A Geiger counter measures ionizing radiation. Geiger counters can detect alpha, beta, and gamma radiation, but not neutrons. The sensor is a Geiger-Müller tube, a gas-filled tube that briefly conducts electricity when a particle or photon of radiation briefly makes the gas conductive. The instrument amplifies this signal and displays it to the user.
Hans Geiger developed the Geiger counter in 1928. The current version of the Geiger counter is called the halogen counter. It was invented in 1947 by Sidney H. Liebson. It has superseded the Geiger counter because of its much longer life and lower operating voltage.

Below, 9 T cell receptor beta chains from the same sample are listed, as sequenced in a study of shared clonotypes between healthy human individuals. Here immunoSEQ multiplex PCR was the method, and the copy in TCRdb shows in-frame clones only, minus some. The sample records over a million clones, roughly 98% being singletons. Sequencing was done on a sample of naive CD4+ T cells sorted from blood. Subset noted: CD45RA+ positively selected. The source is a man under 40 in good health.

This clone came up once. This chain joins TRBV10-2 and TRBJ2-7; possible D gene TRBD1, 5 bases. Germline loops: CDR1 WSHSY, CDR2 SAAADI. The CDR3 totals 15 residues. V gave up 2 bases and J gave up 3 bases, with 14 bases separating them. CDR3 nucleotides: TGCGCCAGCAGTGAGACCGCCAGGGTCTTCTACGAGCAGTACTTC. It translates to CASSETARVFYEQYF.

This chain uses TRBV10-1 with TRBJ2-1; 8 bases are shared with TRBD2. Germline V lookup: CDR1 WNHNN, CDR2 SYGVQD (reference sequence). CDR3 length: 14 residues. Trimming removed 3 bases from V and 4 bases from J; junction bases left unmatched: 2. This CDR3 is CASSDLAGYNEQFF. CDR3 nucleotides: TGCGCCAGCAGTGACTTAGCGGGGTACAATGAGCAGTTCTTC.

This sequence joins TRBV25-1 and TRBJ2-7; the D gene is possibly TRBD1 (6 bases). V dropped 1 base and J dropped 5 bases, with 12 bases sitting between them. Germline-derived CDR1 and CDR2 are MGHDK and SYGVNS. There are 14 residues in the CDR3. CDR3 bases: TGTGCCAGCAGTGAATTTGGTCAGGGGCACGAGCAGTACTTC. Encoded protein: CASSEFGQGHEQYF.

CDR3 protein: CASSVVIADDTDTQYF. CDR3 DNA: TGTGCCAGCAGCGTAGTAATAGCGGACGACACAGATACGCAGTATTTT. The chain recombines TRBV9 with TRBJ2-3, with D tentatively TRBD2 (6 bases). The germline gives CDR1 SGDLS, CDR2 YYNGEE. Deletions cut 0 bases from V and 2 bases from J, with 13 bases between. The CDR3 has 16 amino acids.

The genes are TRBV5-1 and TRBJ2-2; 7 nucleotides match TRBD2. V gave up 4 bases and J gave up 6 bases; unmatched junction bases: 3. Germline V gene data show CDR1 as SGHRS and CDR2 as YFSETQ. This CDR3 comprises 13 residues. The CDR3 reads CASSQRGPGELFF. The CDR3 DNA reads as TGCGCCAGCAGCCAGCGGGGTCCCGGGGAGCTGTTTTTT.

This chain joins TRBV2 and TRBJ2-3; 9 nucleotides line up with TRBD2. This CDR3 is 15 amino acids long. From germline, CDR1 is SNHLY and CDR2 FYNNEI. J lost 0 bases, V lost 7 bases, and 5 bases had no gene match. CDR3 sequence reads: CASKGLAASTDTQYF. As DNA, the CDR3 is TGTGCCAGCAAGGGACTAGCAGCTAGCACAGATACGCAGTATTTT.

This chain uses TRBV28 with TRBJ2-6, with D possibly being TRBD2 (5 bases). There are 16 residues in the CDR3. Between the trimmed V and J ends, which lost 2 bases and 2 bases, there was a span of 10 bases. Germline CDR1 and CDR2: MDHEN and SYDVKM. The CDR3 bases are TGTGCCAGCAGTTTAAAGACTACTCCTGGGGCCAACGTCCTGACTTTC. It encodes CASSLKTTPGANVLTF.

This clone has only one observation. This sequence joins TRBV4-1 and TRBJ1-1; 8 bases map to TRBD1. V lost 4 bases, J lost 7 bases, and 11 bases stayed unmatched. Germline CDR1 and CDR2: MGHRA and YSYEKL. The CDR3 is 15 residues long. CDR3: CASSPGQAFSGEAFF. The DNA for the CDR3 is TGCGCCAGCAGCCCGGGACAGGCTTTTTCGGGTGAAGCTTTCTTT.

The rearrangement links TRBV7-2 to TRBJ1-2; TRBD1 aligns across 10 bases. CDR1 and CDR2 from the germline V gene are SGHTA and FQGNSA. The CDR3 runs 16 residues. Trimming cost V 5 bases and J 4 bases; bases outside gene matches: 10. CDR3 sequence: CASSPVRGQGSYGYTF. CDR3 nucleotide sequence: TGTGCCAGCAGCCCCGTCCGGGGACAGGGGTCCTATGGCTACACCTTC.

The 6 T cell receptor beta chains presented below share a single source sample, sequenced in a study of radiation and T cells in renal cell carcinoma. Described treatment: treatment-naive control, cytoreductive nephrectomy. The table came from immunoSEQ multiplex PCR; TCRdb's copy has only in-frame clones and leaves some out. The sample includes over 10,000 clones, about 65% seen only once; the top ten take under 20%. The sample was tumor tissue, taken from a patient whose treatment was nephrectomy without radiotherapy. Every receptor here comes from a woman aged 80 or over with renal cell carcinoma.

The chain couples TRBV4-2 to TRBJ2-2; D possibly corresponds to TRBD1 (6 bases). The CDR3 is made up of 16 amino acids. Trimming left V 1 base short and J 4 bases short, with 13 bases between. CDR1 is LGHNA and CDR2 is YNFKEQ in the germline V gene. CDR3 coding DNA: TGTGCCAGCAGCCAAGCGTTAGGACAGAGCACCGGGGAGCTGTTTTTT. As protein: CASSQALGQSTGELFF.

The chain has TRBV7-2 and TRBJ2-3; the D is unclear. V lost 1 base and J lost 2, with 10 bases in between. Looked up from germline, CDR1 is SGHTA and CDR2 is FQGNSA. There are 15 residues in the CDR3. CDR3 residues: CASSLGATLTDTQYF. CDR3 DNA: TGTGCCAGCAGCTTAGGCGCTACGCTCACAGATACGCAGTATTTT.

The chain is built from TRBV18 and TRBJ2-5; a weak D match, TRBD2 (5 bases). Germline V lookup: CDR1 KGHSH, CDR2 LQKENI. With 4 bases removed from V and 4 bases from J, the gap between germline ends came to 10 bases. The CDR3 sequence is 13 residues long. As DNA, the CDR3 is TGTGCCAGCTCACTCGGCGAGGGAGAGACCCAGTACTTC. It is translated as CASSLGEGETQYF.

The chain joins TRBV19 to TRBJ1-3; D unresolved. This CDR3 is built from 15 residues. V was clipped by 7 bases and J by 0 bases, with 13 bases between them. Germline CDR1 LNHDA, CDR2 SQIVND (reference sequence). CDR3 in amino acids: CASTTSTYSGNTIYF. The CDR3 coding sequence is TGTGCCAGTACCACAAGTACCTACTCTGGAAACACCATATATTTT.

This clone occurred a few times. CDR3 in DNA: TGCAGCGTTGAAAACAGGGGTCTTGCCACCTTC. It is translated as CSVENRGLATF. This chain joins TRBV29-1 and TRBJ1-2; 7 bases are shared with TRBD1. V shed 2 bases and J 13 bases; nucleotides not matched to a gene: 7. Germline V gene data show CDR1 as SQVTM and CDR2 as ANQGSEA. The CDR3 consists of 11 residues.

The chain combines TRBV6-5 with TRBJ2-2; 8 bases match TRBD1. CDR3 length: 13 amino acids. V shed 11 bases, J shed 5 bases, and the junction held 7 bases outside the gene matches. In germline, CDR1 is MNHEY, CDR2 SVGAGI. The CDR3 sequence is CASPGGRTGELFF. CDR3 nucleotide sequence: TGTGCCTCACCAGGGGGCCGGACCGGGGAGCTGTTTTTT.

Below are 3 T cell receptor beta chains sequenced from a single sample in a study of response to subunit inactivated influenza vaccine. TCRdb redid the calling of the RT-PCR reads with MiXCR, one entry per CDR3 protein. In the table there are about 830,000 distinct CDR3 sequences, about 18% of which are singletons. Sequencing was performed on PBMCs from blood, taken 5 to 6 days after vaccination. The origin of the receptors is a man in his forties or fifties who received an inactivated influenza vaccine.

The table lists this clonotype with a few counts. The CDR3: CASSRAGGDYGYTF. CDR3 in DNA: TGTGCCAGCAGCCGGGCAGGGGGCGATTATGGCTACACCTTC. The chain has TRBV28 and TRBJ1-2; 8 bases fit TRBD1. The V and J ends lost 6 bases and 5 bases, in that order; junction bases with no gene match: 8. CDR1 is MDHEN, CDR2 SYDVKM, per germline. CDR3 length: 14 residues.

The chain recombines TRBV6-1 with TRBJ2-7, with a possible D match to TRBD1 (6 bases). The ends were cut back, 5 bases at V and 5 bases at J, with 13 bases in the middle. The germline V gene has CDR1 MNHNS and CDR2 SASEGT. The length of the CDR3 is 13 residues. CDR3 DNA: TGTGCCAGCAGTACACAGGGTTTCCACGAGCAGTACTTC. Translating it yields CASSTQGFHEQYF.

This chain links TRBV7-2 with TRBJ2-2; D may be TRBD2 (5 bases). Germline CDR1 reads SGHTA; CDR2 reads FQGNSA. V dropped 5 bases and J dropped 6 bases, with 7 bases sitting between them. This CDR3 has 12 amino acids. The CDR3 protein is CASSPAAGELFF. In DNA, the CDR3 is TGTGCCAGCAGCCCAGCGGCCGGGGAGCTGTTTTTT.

The Geiger-Müller tube is one form of a class of radiation detectors called ion chambers. Ion chambers instrumented to both detect radiation and determine particle energy levels are called Proportional counters.
Other devices detecting radiation include: dosimeters, semiconductor diode detectors, scintillation counters, track detectors, cloud chambers, bubble chambers, spark chambers, neutron detectors and microcalorimeters.